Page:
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Squeaky

Is a buffer necessary?

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Hey Y'all:

 

I want to ask if a recoil buffer is necessary or is it just a gimmick to make you feel better in some way. Is there a real mechanical reason for needing a recoil buffer? Does it help with longevity of your Saiga .223 rifle?

 

Just wondering. I remebered my Saiga doesn't have one yet. Shoots just fine so far. 

 

Thanks. 

Edited by Squeaky

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I always figure that shortening the length of the bolt carrier stroke, by adding a buffer, does more harm and is more likely to cause short-cycling than not having the buffer. Kalashnikov designed it well.

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I agree with YOT and would also add that it could actually have the potential to harm longevity.  Instead of the carrier barely glancing the rear trunnion, that trunnion is now taking the full force of the impact (although padded) every time.   It is the recoil spring's job to stop the carrier's rearward movement, but if you put the buffer in, it is being artificially stopped short, with all of that energy transferred to the rear trunnion.

 

There is also the potential for that piece of rubber to degrade over time and break apart, possibly jamming up the rifle.   Though it would probably not cause any actual problems, I wouldn't put them in my guns if you paid me.

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There was even one builder (I think gunplumber) over on AKfiles that claimed someone sent him a rifle for repair that had used a buffer, though it may have been overgassed. Over time the impact of the carrier on the buffer had caused the buffer to "mushroom" with each impact, and had pushed the rear of the receiver outwards and deformed the rivets.

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If the bolt-carrier is slamming the rear trunnion hard, replace the recoil springs.

 

Had that happen on my sks.

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I use shock buffers on all my semi autos, especially my M1911s. Many people say they are "snake oil". A few even say as above, they can do more harm than good. Tens of thousands of rounds using shock buffers, and I haven't experienced a problem one. I used to shoot M1911s competitively, that's how I can claim so many rounds. IMO, a shock buffer is a necessity. To each his own I guess? 


To add one thing. Many guys claim a shock buffer is not needed on a pistolsmith custom built M1911 such as I use because the slide to frame fit is perfectly square and battering / peening can't happen. It is hard to argue that point, but, stop and think, is the bolt to frame fit on a AK perfectly square? No way ... no how. I use shock buffs. Again, to each his own.

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Neither did J.M.Browning, but even great designs can be made better.

The 1917A1, 191A4, M2 50BMG all were designed BY JMB with buffers.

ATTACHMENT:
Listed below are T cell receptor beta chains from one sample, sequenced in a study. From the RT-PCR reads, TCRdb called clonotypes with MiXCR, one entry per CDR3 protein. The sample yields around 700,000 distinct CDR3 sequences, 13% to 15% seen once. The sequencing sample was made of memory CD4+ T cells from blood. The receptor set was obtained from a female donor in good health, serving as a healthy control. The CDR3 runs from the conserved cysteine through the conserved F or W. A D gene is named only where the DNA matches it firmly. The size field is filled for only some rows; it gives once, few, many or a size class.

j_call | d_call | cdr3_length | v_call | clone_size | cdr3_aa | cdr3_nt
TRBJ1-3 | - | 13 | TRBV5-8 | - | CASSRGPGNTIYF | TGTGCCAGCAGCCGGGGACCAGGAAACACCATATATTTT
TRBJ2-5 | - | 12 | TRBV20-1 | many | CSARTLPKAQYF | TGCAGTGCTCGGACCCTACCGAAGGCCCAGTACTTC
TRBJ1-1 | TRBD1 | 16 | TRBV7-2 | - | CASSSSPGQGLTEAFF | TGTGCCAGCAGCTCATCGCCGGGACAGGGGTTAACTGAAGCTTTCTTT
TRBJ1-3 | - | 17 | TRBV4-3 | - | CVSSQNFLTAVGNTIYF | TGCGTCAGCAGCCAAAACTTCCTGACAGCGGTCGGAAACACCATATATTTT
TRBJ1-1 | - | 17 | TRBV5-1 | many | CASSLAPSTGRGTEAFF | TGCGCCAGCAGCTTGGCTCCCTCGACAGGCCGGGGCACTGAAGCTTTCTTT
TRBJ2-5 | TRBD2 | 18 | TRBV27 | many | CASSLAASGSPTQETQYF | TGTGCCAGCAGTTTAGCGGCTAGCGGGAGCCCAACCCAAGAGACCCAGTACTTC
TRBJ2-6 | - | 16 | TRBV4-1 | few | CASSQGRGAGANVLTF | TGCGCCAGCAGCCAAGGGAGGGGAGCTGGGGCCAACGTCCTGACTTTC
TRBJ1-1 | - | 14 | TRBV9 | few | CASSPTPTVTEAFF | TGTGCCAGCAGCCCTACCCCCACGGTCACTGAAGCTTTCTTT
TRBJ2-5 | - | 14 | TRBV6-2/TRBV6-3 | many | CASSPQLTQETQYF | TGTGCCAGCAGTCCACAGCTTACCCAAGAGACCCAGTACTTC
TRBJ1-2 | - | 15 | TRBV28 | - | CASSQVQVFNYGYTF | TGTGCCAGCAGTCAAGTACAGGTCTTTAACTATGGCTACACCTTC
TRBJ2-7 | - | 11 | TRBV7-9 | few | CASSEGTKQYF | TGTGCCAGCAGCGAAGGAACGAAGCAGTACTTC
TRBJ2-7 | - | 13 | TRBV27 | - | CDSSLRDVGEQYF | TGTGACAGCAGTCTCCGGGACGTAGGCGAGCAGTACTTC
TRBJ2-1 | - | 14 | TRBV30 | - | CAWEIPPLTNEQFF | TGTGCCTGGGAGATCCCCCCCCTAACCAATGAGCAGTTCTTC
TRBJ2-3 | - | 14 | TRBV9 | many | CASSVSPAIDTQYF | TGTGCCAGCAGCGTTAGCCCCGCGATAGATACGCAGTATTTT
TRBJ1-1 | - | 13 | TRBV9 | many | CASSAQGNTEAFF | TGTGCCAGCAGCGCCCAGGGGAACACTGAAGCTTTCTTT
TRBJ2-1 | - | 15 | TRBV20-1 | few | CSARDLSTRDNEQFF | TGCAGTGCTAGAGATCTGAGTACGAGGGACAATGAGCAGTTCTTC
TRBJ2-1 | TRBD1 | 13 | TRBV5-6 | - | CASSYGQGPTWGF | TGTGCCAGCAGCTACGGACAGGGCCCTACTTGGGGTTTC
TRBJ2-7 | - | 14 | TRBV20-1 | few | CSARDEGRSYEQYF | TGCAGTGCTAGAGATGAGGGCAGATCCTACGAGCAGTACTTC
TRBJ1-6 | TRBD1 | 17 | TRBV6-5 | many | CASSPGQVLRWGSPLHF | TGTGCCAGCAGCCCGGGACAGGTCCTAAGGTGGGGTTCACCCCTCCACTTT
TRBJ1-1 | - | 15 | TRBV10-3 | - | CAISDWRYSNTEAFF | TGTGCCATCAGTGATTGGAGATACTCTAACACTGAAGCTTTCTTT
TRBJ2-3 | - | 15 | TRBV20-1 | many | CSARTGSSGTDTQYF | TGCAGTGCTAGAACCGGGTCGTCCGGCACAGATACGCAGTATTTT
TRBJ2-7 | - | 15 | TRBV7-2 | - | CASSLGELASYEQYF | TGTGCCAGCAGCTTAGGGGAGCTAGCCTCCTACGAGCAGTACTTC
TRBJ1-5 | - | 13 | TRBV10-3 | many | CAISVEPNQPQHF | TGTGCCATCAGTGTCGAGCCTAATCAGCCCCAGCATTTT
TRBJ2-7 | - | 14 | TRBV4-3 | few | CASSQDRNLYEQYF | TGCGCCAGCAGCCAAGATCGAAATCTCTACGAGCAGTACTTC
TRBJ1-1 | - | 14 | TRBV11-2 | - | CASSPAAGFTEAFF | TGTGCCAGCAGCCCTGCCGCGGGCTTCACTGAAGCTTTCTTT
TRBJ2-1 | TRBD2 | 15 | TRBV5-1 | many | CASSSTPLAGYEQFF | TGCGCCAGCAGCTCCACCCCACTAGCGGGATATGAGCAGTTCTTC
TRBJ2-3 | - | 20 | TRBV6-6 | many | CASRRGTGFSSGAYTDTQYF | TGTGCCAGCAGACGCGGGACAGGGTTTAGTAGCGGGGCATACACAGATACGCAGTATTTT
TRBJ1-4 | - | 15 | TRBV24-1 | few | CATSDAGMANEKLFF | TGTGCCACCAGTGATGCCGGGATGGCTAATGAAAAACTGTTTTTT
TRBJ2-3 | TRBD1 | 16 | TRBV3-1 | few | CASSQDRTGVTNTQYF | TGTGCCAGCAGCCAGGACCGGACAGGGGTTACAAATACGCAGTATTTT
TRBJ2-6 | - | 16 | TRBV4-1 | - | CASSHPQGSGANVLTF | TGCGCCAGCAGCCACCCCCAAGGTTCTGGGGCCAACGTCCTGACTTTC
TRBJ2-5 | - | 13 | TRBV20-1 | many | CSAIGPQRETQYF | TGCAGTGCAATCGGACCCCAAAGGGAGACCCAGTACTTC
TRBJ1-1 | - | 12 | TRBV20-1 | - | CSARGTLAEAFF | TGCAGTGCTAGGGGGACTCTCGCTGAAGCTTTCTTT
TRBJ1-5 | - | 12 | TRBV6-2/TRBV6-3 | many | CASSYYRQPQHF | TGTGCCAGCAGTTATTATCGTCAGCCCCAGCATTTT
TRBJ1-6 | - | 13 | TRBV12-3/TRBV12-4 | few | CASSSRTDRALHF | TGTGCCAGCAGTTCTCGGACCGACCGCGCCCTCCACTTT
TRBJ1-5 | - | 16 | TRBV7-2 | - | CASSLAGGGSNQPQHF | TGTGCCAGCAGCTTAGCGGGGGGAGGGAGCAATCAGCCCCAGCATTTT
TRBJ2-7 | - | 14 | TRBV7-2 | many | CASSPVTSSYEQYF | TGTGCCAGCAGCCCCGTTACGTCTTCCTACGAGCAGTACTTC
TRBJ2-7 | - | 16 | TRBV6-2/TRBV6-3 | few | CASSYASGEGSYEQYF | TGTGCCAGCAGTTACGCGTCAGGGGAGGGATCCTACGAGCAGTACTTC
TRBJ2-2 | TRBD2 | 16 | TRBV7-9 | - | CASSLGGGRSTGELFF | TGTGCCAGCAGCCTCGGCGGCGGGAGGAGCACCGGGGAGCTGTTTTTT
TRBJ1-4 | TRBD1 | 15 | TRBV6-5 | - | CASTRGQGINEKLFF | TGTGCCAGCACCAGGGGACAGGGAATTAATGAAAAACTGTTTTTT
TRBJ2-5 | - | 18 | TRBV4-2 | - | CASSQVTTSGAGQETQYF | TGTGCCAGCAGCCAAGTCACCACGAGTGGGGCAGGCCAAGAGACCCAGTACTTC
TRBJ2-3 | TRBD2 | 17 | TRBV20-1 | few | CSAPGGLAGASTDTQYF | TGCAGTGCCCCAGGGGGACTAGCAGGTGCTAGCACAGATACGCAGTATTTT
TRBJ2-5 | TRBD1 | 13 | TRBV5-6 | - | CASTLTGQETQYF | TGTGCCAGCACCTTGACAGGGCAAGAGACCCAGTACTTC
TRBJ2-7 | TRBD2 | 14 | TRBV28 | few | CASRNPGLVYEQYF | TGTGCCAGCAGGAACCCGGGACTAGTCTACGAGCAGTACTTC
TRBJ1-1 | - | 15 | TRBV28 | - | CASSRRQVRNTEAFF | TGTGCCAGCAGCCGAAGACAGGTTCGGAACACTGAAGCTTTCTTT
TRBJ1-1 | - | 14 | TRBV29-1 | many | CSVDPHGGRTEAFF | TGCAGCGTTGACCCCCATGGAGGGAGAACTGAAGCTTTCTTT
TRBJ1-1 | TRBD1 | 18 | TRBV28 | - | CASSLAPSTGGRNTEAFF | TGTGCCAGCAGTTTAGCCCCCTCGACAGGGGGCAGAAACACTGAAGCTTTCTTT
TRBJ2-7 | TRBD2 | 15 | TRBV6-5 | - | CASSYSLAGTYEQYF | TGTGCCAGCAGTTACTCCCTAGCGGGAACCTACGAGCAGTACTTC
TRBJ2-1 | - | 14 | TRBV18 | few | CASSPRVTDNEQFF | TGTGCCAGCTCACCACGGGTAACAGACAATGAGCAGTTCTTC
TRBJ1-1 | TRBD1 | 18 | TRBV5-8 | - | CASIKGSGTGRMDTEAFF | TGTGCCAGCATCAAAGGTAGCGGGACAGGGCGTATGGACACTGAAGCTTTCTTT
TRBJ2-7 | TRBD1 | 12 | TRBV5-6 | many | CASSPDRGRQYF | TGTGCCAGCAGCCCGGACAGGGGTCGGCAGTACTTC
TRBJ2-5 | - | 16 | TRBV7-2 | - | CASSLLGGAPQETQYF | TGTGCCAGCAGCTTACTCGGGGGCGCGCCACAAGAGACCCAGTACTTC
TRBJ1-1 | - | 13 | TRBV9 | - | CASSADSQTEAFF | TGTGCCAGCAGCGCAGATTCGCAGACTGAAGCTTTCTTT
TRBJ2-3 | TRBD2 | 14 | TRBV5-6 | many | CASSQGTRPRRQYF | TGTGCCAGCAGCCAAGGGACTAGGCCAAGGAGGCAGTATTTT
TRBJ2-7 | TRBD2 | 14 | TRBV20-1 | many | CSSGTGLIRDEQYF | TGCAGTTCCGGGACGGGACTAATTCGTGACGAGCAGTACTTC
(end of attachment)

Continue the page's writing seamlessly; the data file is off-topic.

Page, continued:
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I run my 223 with a heavy duty spring because all I shoot in it is nato or hot as I can reloads.

Other wise you should leave it stock and not waste your money on gimmicks.

I guess the heavier spring would soften the recoil on 223 but recoil with 223 is not really an issue in my opinion

Edited by jerry52

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I've been wondering if buffers would actually prevent the taill on bolt carriers from mushrooming out bad...the hammer reset specifically seems to flatten out and deform over time on many ak type guns.

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I've been wondering if buffers would actually prevent the taill on bolt carriers from mushrooming out bad...the hammer reset specifically seems to flatten out and deform over time on many ak type guns.

 

No, the tail of the bolt carrier often mushrooms due to the sharp corners on the hammer of the G2 triggers.  The rear corner is the one most responsible, and you can see this by slowly pulling the charging handle back when the hammer is in the forward position.   You'll see where the tail hits that hard corner and deforms.   If you're careful, you can round out that hard corner on the hammer (not the hammer face itself) with a hand file and sandpaper to prevent this or keep it from getting worse.

 

From what I have seen, this is more of an issue on Hungarian and Yugo rifles.   I think that the Russians and Bulgarians might be using slightly harder steel because they don't seem to mushroom as severely on this edge.

 

The tail itself never touches the trunnion as in the furthest rearward position it is nested inside the rear of the recoil spring assembly.

 

Assuming you have a G2 in the rifle this is the part of the hammer that is deforming your bolt carrier. (circled in red)

 

post-47428-0-88474600-1442516034.jpg

 

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No SIMPLE answers. I use buffers if they work IN THAT GUN. I do have a gun that will not work without one, but that one is a bastard parts build and the bolt runns off the rails without one.

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